Most Democrats tell you it’s too soon to start talking about it. Their focus, they say, has to be entirely on re-electing President Barack Obama.
But as they gathered in Charlotte for the Democratic National Convention, the truth is that some of them already have begun jockeying for position to run for the presidential nomination themselves in 2016. The speculation has started, too.
Will Vice President Joe Biden run? What about Secretary of State Hillary Clinton? Is there an unknown star in the speaking schedule who’s waiting to burst onto the national stage and into a campaign, as Barack Obama did as a Senate candidate giving the convention keynote speech in 2004? What about the senators who are making visits to breakfasts with delegations from early caucus and primary states?
The reason for the speculation is that Democrats assume that Obama will win a second term, and be ineligible to run again in 2016. The unspoken alternative is that he will lose. But that would take him out of the running in 2016, too.
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“I think it is way too early to have this conversation,’’ said Mo Elleithee, a national political consultant and spokesman for Hillary Clinton’s 2008 presidential bid. “A week before the Democratic convention in 2004, most people had never even heard of Barack Obama. There’s so much that can be changed between now and then.’’
True, said Jim Williams, a polling analyst with Public Policy Polling, Democratic-leaning pollsters based in North Carolina. But that hasn’t stopped the firm from asking potential primary and caucus-goers in New Hampshire and Iowa about whom they like for 2016. It’s "just for fun," Williams said, "just to see where people’s heads are."
So far, potential Democratic voters overwhelmingly lean toward Clinton, Williams said. Fifty-five percent of those surveyed in mid-August in New Hampshire preferred the former first lady. Nine percent liked the prospect of Biden as the nominee in four years. It “might be instructive’’ that Clinton has such a dominant lead, Williams said. “There’s a deep sense that it’s her turn if she chooses to run.’’
“Win or lose – and I do think the president will prevail – the front-runners certainly have to be Secretary Clinton and Joe Biden," said Robin Rorapaugh, a political consultant based in Fort Lauderdale, Fla., who advised the Obama campaign in 2008.
If they have the right of first refusal – which itself is open to question in a party prone to first-time candidates – does either one even want it?
Neither Clinton nor Biden have said they do, although there was the recent gleeful suggestion from Republicans, including former Alaska Gov. Sarah Palin, that Obama dump his gaffe-prone vice president and replace him with Clinton this time.
Age, though, might be the biggest reason for the two to decline another bid for the White House. Clinton would be 69 on Inauguration Day 2017, and Biden would be 73.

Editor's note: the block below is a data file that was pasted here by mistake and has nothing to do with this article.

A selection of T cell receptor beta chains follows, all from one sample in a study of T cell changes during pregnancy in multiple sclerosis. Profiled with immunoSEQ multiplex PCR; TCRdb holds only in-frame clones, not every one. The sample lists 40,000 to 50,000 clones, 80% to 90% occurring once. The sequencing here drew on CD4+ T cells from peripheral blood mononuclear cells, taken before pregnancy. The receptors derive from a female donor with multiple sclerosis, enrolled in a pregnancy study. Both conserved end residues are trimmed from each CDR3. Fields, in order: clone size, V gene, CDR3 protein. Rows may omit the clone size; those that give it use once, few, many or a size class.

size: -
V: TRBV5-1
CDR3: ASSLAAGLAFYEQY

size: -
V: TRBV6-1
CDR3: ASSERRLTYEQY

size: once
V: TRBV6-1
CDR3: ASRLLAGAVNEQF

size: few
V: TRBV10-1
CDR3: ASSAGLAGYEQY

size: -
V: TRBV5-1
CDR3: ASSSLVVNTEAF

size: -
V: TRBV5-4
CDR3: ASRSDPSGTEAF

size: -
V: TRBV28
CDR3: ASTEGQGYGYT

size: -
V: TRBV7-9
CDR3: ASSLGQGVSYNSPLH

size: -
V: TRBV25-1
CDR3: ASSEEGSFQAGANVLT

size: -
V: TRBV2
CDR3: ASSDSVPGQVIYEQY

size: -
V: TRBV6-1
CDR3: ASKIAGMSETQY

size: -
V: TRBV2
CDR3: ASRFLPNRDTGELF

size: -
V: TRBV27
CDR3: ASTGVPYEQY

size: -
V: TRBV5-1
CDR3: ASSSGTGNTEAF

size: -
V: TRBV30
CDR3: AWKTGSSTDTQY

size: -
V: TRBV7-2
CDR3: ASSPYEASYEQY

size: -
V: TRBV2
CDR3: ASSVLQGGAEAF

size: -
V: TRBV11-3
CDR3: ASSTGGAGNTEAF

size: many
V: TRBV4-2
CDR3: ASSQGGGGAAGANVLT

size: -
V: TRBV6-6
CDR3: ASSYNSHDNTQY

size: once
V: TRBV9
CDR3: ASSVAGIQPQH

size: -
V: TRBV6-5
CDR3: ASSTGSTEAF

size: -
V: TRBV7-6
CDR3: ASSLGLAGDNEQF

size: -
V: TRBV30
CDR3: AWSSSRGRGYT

Plenty of younger potential contenders are emerging, although with Clinton and Biden out of the mix, Williams said, Public Policy Polling’s surveys show "kind of a jumble," led primarily by Gov. Andrew Cuomo of New York.
Cuomo, 54, has sky-high approval ratings even among Republicans in his own state, and he made friends among progressive Democrats for his support of same-sex marriage in New York. Cuomo, who spoke at the 2000 and 2008 Democratic conventions, is avoiding the national spotlight and keeping a low profile at the convention.
New York voters gave him a 73 percent approval rating in a July poll by Quinnipiac University. The same survey, though, found that New Yorkers want him to stay in Albany. They prefer Clinton, their former senator, as president over Cuomo, Quinnipiac found.
His father, former New York Gov. Mario Cuomo, has floated the idea of a White House bid for his son. But New Yorkers “clearly aren’t ready to talk yet about Andrew Cuomo and the White House in the same breath,’’ Maurice Carroll, the director of the Quinnipiac University Polling Institute, said last month.
Several potential candidates are visiting convention delegations this week from states, such as Iowa and South Carolina, that vote early in the nominating process. They include Sens. Amy Klobuchar of Minnesota, 52, and Mark Warner of Virginia, 57, as well as Maryland Gov. Martin O’Malley, 49. O’Malley is using his seat as the head of the Democratic Governors Association to make fundraising and political contacts.
Other governors barely register among New Hampshire and Iowa voters, including one of the standouts from the 2008 convention: Montana Gov. Brian Schweitzer, 56. He, too, visited the South Carolina, Arizona and Iowa convention delegations.
But look to statehouses for future contenders, political watchers advise: "A lot of those names are governors," Rorapaugh said. "We have been a party that traditionally looks to our governors for new faces and fresh leadership."
One other on the list: U.S. Senate candidate Elizabeth Warren of Massachusetts, 63, a darling of the left who’s battling Republican Sen. Scott Brown, 52, for the seat held formerly by the late Sen. Edward Kennedy. First, she has to win the Senate seat, though.
Another woman who’s getting plenty of mention among convention-goers: Clinton’s fellow New Yorker, Sen. Kirsten Gillibrand, 45, who’s been leading a national initiative aimed at getting more women involved in politics.